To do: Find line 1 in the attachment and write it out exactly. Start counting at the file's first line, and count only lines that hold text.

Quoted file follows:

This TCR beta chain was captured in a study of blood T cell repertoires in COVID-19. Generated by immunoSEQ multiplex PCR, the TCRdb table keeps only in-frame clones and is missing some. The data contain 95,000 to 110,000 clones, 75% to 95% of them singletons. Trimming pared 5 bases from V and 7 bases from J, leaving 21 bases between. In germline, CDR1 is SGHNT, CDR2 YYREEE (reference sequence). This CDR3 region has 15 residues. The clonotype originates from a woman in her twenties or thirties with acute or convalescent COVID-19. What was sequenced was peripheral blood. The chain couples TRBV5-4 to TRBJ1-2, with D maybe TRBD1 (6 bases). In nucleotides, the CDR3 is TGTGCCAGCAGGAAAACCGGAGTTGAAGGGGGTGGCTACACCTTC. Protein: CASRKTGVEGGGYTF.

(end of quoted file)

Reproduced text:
This TCR beta chain was captured in a study of blood T cell repertoires in COVID-19. Generated by immunoSEQ multiplex PCR, the TCRdb table keeps only in-frame clones and is missing some. The data contain 95,000 to 110,000 clones, 75% to 95% of them singletons. Trimming pared 5 bases from V and 7 bases from J, leaving 21 bases between. In germline, CDR1 is SGHNT, CDR2 YYREEE (reference sequence). This CDR3 region has 15 residues. The clonotype originates from a woman in her twenties or thirties with acute or convalescent COVID-19. What was sequenced was peripheral blood. The chain couples TRBV5-4 to TRBJ1-2, with D maybe TRBD1 (6 bases). In nucleotides, the CDR3 is TGTGCCAGCAGGAAAACCGGAGTTGAAGGGGGTGGCTACACCTTC. Protein: CASRKTGVEGGGYTF.